or Connect
Styleforum › Forums › Men's Style › Classic Menswear › Hanging shirts with French (double) cuffs
New Posts  All Forums:Forum Nav:

Hanging shirts with French (double) cuffs

post #1 of 16
Thread Starter 
When you have shirts with French double cuffs on hangers in a closet, what do you do to the cuffs? do you unfold them? or do you fold them with links? or fold them without links? The latter would keep them in shape. I would use lights links for this, not heavy metallic ones. Mathieu
post #2 of 16
When I get them back from the dry cleaner, they have little plastic clips on them keeping them folded. This seems like teh best way to me. Dan
post #3 of 16
Thread Starter 
That's also what I tend to do (although I have to McGuyverize the clips since I iron them myself.)
post #4 of 16
Quote:
That's also what I tend to do (although I have to McGuyverize the clips since I iron them myself.)
I leave them unfolded. And I iron them "flat", not cuffed. I don't think it's the right way to do it, but I don't like "creased" double cuffs. .luc
post #5 of 16
I used to do them as Luc does, but have started creasing them, which seems to be the standard way of doing it. Is not creasing them acceptable ironing behavior?
post #6 of 16
I'm with Luc. Iron flat and hang unfolded; then I create the fold when I put on the shirt and attach the links. (My thinking is that ironing flat is less stressful on the fabric than ironing in a folded crease.)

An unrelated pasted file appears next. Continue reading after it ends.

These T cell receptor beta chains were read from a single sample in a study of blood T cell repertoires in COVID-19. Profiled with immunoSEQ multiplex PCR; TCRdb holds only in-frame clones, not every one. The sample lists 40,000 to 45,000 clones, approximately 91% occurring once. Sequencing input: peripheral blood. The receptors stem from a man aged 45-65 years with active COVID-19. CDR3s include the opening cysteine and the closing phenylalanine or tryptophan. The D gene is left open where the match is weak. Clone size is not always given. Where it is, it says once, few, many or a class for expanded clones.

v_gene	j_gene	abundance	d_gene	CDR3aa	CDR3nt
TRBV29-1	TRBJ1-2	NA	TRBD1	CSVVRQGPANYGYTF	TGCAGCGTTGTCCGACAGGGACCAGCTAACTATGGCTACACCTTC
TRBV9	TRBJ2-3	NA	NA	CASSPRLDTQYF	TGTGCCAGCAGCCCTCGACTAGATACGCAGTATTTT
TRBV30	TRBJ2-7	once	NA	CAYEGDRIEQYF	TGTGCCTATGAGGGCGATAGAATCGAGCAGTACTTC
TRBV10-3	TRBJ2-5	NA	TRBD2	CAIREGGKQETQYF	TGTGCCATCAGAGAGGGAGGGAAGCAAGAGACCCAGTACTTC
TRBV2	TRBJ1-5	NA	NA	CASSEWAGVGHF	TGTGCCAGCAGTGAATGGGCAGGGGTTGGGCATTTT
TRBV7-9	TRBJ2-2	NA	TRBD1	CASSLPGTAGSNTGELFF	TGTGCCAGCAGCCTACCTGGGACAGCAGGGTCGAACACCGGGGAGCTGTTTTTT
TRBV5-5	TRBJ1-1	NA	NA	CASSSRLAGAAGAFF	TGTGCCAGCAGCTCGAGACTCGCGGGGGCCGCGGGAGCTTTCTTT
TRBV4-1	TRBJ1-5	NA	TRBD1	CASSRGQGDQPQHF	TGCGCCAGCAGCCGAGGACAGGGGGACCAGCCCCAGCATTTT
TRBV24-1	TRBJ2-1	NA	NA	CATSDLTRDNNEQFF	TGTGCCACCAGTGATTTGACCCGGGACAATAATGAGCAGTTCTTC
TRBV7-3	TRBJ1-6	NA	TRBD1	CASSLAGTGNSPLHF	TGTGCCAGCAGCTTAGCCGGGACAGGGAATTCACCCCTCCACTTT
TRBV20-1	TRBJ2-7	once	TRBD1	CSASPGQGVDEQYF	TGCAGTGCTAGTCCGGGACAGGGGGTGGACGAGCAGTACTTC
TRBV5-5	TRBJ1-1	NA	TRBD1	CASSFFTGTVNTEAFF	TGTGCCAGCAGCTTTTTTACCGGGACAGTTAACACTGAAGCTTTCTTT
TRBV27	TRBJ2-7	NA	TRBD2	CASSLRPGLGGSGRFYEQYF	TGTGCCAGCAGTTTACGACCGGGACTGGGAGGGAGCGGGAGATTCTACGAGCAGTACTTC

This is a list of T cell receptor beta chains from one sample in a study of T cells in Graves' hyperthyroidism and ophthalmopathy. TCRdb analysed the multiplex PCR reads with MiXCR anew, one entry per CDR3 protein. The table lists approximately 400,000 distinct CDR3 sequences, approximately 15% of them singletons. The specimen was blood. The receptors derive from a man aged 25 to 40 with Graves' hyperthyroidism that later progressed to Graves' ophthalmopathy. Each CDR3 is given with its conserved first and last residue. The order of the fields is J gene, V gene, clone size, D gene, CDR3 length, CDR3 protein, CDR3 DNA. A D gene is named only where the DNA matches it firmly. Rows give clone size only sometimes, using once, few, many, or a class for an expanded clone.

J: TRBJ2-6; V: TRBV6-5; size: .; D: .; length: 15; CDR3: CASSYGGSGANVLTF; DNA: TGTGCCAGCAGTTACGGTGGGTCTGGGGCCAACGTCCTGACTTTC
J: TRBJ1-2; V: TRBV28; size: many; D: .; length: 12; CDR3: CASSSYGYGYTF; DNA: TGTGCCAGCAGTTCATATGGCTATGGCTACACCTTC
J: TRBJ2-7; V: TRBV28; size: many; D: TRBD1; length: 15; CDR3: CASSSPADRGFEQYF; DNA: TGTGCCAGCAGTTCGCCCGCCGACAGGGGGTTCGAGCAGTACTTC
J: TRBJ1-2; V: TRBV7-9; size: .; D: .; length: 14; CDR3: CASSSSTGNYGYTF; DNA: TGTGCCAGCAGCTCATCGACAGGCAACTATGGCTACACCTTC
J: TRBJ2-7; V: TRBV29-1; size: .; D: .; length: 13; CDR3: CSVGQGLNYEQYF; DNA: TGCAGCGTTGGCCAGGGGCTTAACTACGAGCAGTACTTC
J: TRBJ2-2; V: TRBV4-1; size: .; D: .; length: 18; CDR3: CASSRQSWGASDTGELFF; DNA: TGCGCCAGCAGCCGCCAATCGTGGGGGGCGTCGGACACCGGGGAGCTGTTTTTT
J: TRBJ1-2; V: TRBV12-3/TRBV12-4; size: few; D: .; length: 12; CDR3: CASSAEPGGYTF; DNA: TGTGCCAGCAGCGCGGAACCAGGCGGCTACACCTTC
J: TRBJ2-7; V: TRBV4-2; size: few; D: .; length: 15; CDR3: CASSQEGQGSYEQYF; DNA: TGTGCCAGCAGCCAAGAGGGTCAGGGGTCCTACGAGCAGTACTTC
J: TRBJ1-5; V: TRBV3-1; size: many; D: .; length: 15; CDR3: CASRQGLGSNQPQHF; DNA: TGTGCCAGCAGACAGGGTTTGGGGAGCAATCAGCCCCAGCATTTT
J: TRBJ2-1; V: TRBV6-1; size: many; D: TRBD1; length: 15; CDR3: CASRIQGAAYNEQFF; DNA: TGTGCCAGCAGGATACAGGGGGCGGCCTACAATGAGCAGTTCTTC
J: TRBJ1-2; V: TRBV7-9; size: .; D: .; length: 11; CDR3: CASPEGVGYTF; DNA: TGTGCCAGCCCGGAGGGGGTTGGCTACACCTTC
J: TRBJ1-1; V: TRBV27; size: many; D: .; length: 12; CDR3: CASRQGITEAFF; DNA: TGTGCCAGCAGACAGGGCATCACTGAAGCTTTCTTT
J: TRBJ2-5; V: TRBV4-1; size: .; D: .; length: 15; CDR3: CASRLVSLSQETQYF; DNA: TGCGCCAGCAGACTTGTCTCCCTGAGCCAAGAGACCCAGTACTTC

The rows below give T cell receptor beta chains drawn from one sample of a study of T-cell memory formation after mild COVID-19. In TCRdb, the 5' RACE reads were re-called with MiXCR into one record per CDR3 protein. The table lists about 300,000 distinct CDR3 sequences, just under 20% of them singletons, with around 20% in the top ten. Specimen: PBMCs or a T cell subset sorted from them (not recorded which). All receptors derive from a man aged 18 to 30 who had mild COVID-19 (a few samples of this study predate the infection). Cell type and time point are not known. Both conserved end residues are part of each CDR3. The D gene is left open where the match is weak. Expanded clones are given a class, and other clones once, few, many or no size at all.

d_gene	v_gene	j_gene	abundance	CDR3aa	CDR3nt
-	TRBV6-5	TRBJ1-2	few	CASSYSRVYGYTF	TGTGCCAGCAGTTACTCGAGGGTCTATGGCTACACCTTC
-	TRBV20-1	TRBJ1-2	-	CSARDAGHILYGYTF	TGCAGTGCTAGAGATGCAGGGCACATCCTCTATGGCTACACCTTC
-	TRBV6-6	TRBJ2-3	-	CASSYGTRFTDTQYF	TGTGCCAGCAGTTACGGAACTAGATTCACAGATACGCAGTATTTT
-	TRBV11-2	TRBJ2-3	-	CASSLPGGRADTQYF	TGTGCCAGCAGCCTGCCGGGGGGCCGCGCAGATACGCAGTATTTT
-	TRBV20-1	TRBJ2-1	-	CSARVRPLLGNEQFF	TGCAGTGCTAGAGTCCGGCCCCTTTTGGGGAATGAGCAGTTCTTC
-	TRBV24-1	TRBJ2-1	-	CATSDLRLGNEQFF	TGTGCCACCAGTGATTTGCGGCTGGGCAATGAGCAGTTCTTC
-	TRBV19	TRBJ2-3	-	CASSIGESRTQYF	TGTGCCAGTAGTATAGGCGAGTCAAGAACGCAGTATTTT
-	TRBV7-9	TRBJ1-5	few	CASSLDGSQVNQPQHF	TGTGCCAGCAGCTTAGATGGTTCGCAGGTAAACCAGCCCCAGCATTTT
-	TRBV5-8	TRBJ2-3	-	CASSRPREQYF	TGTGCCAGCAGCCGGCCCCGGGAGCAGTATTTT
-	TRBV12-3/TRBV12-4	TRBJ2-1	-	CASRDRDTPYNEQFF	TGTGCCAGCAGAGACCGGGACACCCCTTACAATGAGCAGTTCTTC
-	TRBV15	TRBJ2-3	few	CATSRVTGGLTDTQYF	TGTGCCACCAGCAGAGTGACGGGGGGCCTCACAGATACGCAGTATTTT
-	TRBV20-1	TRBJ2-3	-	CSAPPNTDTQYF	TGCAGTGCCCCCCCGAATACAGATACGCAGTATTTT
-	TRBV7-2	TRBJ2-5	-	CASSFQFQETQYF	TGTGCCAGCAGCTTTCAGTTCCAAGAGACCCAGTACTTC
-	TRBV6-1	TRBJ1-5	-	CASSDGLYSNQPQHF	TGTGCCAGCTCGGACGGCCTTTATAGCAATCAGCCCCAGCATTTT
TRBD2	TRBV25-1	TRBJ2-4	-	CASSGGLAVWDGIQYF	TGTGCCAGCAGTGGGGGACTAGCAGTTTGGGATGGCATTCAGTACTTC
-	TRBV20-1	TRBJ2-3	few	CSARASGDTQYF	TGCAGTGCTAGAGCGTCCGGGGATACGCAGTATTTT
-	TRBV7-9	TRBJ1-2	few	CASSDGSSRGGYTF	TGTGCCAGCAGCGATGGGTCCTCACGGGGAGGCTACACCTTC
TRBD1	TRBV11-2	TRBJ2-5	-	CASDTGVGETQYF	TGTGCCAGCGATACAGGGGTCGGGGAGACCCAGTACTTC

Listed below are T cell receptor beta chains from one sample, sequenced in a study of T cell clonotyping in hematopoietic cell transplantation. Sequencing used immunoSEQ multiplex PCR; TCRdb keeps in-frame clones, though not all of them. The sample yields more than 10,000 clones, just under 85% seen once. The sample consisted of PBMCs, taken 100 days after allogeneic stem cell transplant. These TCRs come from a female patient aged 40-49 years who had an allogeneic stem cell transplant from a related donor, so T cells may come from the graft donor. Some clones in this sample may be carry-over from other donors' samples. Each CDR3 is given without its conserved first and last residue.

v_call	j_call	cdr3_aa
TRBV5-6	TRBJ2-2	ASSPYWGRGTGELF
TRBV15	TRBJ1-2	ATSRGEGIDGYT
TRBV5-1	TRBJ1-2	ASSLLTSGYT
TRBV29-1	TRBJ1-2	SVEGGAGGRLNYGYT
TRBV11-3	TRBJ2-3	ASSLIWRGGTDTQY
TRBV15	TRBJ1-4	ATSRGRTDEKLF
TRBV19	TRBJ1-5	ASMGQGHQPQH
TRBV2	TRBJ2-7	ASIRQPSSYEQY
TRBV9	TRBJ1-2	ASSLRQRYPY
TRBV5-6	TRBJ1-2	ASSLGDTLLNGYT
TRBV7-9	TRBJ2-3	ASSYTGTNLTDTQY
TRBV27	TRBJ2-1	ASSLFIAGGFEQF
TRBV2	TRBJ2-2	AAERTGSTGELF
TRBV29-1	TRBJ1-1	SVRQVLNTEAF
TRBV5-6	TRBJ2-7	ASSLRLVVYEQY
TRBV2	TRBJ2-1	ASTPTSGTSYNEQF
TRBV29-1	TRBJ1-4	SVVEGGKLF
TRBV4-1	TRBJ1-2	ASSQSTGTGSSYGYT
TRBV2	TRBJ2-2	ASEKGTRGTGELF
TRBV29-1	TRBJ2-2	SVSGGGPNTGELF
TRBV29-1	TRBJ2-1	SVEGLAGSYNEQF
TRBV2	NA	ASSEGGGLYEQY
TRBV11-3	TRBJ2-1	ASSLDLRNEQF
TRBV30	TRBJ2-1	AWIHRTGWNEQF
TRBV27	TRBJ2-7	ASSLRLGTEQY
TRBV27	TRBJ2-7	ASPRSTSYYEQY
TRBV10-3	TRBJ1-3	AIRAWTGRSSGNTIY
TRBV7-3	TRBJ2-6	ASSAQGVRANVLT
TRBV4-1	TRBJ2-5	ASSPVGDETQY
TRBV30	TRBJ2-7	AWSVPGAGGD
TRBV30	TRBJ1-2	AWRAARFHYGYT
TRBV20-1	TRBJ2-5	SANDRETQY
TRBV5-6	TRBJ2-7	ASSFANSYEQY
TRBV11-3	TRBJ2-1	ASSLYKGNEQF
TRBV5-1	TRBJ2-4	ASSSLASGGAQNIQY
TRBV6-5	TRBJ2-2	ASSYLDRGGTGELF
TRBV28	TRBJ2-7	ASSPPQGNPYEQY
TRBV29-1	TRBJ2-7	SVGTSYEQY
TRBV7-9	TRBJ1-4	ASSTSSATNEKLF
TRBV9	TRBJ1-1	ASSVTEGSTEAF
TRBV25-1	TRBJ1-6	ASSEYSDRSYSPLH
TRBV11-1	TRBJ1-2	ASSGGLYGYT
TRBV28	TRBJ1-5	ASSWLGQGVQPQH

post #7 of 16
Same here. I don't want the fold to be enforced with an iron. And cuff links? Shouldn't that be something that you choose when you're about to wear it, not when it comes out of the wash?
post #8 of 16
Don't iron the crease in. Besides leading to quicker fraying, it will help set any ring-around-the-cuff that washing didn't take out, that otherwise might be removed easily later. Plus, it's just one more very visible place to easily over-iron and end up with shiny spots or scorching. That much fabric thickness doesn't allow much forgiveness.
post #9 of 16
I find that if you let the laundry fold the cuffs, they fold them in the wrong place at least half the time. Then the fold sets, and when you correct it, there is an unsightly, additional crease. I ask them to leave my cuffs flat.
post #10 of 16
Hmmm, I didn't know I'd be in the minority here.  I iron my own shirts, and generally press the cuff folded.  What looks better...the roll or the crease? edit: you guys press the collar, right? the arguments against pressing the cuff seem to argue against having the collar pressed as well...
post #11 of 16
Quote:
Hmmm, I didn't know I'd be in the minority here.  I iron my own shirts, and generally press the cuff folded.  What looks better...the roll or the crease? edit: you guys press the collar, right?  the arguments against pressing the cuff seem to argue against having the collar pressed as well...
As stated in my original post, I prefer the roll to the crease. What do you mean by "pressing" the collar ? I iron my shirts, and I iron the collar flat as well, from the inside, just like the cuffs. .luc
post #12 of 16

...


Edited by 4Mica - 8/22/11 at 1:12pm
post #13 of 16
I fold the collar down and press it folded from the inside, because otherwise they often don't stay folded properly. I rarely wear a tie, so keep that in mind. Nothing worse than the flattening disco collar syndrome.
post #14 of 16
I'm with Luc and 4Mica on the collar. Iron flat--but I do fold it down on the hanger--and then adjust after I've added the necktie.
post #15 of 16
Very interesting. I'm going to try the collar thing...
New Posts  All Forums:Forum Nav:
  Return Home
  Back to Forum: Classic Menswear
Styleforum › Forums › Men's Style › Classic Menswear › Hanging shirts with French (double) cuffs